The mean streets of Tijuana finally dispatched something other than media reports of killings, kidnappings and cartels. The bloody, dusty, bullet-ridden streets of Tijuana have watched Cejas emigrate, even without proper papers. You may be wondering, Who is this Cejas of whom she writes? Is he a Mexican hero? Is he a famous actor using another name? Is he an undercover foreign agent? Or, since the word “cejas” means “eyebrows,” might it be a code name for Andy Rooney whose eyebrows enter a room five minutes before he does? It’s none of these.
No, he’s not a gang member out to visit relatives in the U.S., a mule for drug guys or a people-smuggling coyote. However, like real mules and coyotes, he does have four legs. Cejas is a little Mexican dog.
He didn’t get out of Tijuana by himself. He had the help of many, including angels, Santo Toribio Romo González, Mexico’s ghostly benefactor of “illegal aliens,” and a quick-witted missionary grandmother.
Every three months, trucks filled with toys, blankets, and food make their way from the U.S. to poor colonies of Tijuana. Last December they caravanned to La Colonia El Mont Bonito. Part of their mission is to bring food, bowls, and water for the unfortunate dogs of the area.
One little fellow caught the eye of Grandmother Reyna, who recalls, “He was ‘very matted, dirty, and smelled awful.’” Their eyes met, she saw his “sad and tender look” and made a decision to bring him back with the church group. Other members wondered why she would take a street dog in such bad condition, and were rightly concerned about trouble crossing the border. What would the border guards do? Would the missionaries be arrested? Would Cejas go to doggie detention? After all, he didn’t have the required records of inoculation, no license, and he looked pretty bad. But Grandmother Reyna decided to rescue him, despite the danger.
She stayed calm during the two-hour wait at the border. When their van, driven by her granddaughter, got to first place, the emigration officer asked, “What are you bringing back from Mexico?” They replied, “Nothing.” Then the officer peeked in the back window and spied Cejas asleep. “Whose dog is that?” the officer asked. Granddaughter replied, “My Gandmama’s.” The suspicious officer asked Grandmother Reyna what the dog’s breed was. “Terrier,” she said, with an innocent expression. “What is the dog’s name?” asked the officer. Fear of being charged with smuggling turned her mind blank. She could not remember the dog’s name, and boldly gave the first name that entered her head, “JoJo.” The officer was fooled. I would not want to play poker with Grandmother Reyna.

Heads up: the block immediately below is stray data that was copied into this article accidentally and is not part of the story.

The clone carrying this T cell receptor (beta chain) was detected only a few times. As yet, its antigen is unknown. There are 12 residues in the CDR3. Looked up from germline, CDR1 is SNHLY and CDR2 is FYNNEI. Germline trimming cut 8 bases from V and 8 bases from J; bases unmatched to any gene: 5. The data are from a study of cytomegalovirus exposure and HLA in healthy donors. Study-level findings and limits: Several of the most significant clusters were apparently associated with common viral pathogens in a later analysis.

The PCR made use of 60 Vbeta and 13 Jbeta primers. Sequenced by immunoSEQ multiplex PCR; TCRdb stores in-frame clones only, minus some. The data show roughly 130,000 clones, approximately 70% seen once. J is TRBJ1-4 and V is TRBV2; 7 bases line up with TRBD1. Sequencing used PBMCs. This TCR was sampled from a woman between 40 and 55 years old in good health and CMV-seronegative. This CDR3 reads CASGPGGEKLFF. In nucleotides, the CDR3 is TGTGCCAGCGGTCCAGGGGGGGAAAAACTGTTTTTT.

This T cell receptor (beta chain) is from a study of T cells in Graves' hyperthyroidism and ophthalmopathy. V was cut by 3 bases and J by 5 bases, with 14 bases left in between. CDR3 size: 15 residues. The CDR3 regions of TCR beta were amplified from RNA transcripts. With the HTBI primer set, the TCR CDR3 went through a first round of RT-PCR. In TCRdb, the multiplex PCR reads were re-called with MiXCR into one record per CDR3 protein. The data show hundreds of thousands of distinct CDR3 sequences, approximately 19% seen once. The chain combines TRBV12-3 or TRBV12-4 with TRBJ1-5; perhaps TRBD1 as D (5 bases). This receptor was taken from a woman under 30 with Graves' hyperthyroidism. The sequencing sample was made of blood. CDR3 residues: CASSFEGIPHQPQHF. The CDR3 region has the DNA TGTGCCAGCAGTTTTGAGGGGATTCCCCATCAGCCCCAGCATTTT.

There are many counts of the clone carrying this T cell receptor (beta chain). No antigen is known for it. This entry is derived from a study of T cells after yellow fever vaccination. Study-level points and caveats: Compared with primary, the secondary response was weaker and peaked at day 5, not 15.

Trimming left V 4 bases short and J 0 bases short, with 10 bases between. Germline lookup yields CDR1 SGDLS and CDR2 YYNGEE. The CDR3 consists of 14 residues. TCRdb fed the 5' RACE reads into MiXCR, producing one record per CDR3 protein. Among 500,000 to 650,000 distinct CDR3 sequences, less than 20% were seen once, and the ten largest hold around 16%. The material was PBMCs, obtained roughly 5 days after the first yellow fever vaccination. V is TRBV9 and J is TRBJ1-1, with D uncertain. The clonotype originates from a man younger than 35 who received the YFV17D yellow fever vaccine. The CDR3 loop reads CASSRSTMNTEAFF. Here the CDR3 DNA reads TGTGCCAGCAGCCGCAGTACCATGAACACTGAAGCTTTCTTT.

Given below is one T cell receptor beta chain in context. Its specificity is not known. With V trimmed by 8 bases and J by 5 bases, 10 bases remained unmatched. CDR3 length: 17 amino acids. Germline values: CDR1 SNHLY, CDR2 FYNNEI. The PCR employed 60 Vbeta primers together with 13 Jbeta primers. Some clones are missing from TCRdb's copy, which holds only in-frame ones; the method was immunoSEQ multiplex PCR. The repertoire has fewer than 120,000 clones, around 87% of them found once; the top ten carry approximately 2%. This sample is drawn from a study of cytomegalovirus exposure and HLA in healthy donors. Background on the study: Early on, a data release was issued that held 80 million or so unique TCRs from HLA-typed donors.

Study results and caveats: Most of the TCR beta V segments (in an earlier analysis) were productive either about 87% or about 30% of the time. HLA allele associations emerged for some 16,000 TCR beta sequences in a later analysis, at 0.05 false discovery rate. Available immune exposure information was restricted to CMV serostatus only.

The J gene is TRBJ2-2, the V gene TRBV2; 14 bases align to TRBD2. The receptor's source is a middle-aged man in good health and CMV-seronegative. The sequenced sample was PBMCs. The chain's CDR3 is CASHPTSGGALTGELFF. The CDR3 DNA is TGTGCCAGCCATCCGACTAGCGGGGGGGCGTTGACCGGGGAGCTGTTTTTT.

Back in the U.S.A., she took the little dog to the veterinarian, who  bathed and neutered him. It must have seemed a strange welcome to a new land, but Cejas just shouted “¡Ole! Now can I play?”
Cejas came to live with us in California where I currently work. His upper lip snags on one of his few remaining front teeth resembling Elvis Presley’s famous sneer. He prefers burritos to dog food, and is not yet bilingual.
He comes when called, does not enter a house without permission, and tolerates a leash when we take our daily walks. He’s hooked on Cesar Millan’s “Dog Whisperer,” and it takes a commercial break before he will look away from the TV screen.
Our little illegal escaped the mean streets of TJ and fearlessly crossed the border to a new life. Moral of this story: Be nice to grandmothers. You never know when she can get you out of a bad spot.